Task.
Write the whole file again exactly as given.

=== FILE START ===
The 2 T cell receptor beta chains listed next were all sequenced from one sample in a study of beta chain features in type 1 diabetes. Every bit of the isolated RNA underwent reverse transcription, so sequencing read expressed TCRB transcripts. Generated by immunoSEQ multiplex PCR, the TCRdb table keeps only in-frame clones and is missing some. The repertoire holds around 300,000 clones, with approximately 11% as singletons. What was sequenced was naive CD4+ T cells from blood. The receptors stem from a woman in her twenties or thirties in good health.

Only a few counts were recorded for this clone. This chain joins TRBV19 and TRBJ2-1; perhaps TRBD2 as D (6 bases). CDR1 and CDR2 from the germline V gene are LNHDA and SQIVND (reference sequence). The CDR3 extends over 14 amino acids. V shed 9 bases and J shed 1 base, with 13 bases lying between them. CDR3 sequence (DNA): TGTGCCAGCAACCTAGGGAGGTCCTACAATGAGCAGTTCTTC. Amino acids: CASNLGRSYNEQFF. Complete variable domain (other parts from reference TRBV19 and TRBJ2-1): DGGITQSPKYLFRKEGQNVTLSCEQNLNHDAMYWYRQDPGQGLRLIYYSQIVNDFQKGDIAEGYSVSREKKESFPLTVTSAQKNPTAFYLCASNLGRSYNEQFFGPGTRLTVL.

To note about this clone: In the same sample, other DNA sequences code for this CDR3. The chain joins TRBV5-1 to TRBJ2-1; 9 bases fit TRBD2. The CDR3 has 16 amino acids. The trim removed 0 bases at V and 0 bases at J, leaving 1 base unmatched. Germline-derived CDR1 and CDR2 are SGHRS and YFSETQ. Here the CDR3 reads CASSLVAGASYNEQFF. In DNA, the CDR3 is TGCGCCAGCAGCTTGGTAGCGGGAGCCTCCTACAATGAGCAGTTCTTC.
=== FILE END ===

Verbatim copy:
The 2 T cell receptor beta chains listed next were all sequenced from one sample in a study of beta chain features in type 1 diabetes. Every bit of the isolated RNA underwent reverse transcription, so sequencing read expressed TCRB transcripts. Generated by immunoSEQ multiplex PCR, the TCRdb table keeps only in-frame clones and is missing some. The repertoire holds around 300,000 clones, with approximately 11% as singletons. What was sequenced was naive CD4+ T cells from blood. The receptors stem from a woman in her twenties or thirties in good health.

Only a few counts were recorded for this clone. This chain joins TRBV19 and TRBJ2-1; perhaps TRBD2 as D (6 bases). CDR1 and CDR2 from the germline V gene are LNHDA and SQIVND (reference sequence). The CDR3 extends over 14 amino acids. V shed 9 bases and J shed 1 base, with 13 bases lying between them. CDR3 sequence (DNA): TGTGCCAGCAACCTAGGGAGGTCCTACAATGAGCAGTTCTTC. Amino acids: CASNLGRSYNEQFF. Complete variable domain (other parts from reference TRBV19 and TRBJ2-1): DGGITQSPKYLFRKEGQNVTLSCEQNLNHDAMYWYRQDPGQGLRLIYYSQIVNDFQKGDIAEGYSVSREKKESFPLTVTSAQKNPTAFYLCASNLGRSYNEQFFGPGTRLTVL.

To note about this clone: In the same sample, other DNA sequences code for this CDR3. The chain joins TRBV5-1 to TRBJ2-1; 9 bases fit TRBD2. The CDR3 has 16 amino acids. The trim removed 0 bases at V and 0 bases at J, leaving 1 base unmatched. Germline-derived CDR1 and CDR2 are SGHRS and YFSETQ. Here the CDR3 reads CASSLVAGASYNEQFF. In DNA, the CDR3 is TGCGCCAGCAGCTTGGTAGCGGGAGCCTCCTACAATGAGCAGTTCTTC.